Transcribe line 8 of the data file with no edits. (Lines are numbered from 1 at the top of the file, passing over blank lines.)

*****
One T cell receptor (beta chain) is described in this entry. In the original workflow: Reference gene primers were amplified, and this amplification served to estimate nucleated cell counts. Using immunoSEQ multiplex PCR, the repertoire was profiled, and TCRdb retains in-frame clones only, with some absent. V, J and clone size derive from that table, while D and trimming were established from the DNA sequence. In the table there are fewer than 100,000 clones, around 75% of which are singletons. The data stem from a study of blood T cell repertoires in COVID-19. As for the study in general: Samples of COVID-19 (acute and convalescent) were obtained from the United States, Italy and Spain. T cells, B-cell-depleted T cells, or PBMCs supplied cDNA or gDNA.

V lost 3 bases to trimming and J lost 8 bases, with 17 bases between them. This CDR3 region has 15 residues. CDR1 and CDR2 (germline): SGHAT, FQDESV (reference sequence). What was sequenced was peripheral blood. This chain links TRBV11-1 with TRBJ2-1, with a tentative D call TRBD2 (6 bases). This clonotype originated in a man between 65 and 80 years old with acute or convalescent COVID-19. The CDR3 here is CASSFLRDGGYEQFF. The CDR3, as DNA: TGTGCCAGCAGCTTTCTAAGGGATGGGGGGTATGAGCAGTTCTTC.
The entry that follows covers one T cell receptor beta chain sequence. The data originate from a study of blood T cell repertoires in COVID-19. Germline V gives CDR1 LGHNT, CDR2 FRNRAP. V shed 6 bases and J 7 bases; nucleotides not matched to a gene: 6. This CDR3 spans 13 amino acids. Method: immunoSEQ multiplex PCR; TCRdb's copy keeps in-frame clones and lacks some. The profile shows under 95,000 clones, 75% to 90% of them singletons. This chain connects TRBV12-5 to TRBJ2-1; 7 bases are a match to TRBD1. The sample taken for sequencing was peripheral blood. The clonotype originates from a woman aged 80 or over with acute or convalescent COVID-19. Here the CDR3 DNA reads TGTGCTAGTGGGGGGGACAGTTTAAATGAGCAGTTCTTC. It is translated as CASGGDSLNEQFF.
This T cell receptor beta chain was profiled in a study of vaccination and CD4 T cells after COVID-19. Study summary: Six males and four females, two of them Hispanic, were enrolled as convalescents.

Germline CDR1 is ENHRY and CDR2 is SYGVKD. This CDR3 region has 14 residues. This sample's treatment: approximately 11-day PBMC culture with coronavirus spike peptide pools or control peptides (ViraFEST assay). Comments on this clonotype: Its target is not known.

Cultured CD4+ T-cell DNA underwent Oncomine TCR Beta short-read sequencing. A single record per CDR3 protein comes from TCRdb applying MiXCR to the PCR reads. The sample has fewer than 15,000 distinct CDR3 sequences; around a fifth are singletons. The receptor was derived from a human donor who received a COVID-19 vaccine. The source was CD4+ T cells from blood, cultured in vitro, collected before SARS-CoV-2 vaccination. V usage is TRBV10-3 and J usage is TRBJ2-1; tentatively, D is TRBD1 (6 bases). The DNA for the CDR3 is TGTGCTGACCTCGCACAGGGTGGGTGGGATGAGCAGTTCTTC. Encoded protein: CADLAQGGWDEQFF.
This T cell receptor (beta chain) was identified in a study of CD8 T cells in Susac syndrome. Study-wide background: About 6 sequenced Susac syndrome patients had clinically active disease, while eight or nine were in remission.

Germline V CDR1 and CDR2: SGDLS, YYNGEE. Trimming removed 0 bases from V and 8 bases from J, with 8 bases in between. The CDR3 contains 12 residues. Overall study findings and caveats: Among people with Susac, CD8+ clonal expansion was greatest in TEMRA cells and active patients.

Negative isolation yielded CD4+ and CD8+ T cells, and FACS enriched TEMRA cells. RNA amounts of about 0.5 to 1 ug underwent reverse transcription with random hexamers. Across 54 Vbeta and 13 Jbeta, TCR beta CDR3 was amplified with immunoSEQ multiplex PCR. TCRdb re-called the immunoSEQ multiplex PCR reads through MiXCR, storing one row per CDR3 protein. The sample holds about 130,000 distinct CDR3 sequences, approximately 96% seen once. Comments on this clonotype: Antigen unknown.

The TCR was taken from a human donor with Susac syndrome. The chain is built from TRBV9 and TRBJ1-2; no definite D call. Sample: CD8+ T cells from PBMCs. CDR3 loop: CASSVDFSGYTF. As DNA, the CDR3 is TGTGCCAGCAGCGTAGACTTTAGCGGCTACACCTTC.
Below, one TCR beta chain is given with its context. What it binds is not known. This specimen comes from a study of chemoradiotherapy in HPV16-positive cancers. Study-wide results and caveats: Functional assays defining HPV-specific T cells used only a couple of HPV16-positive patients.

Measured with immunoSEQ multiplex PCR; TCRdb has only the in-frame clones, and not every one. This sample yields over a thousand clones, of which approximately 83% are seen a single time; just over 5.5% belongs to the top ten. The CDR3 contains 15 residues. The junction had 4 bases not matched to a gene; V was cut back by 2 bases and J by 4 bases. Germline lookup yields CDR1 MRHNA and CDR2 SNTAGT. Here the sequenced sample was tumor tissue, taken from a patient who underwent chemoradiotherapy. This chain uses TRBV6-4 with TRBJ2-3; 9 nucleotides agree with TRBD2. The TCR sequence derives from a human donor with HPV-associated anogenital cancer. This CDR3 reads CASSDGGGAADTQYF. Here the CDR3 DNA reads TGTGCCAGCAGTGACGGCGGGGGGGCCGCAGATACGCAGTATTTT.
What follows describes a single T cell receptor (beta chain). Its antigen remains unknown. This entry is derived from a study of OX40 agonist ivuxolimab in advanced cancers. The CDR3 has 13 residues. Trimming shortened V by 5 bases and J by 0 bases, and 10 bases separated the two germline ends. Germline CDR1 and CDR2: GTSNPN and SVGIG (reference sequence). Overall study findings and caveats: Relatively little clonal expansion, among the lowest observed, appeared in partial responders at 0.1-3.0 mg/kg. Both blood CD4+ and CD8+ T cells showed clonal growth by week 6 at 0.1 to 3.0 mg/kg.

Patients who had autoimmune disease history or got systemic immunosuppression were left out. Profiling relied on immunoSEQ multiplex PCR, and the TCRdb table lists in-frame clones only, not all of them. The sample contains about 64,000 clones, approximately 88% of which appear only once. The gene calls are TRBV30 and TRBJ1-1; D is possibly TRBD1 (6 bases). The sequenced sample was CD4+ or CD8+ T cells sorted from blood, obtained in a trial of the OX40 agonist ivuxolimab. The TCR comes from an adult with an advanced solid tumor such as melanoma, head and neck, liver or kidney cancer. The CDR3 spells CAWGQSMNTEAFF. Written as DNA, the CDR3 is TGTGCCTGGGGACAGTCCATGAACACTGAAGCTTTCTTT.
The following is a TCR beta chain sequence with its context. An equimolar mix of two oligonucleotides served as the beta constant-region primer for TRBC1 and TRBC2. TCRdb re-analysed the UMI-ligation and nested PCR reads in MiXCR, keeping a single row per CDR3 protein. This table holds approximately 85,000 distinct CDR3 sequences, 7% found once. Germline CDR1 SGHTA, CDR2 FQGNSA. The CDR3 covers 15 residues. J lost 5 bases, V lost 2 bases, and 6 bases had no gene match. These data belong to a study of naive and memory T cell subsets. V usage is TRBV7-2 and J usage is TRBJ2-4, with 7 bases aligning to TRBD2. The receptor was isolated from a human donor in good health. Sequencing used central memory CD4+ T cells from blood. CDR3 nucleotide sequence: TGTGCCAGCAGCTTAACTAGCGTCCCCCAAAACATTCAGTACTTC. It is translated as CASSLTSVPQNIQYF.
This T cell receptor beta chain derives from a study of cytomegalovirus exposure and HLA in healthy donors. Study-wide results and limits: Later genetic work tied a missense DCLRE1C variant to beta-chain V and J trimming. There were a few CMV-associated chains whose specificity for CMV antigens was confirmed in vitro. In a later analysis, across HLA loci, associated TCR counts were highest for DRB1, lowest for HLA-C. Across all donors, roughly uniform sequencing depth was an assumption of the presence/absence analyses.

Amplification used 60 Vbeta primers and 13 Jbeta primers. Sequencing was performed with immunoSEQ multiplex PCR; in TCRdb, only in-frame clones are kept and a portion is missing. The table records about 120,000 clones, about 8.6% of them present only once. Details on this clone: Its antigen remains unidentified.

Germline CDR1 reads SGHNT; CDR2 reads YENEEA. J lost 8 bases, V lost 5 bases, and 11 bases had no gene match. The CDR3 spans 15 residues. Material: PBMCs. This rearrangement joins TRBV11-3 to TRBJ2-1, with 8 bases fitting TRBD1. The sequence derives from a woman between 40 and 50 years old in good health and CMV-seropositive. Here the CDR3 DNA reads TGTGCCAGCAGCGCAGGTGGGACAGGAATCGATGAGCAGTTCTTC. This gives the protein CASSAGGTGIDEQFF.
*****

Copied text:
Germline V CDR1 and CDR2: SGDLS, YYNGEE. Trimming removed 0 bases from V and 8 bases from J, with 8 bases in between. The CDR3 contains 12 residues. Overall study findings and caveats: Among people with Susac, CD8+ clonal expansion was greatest in TEMRA cells and active patients.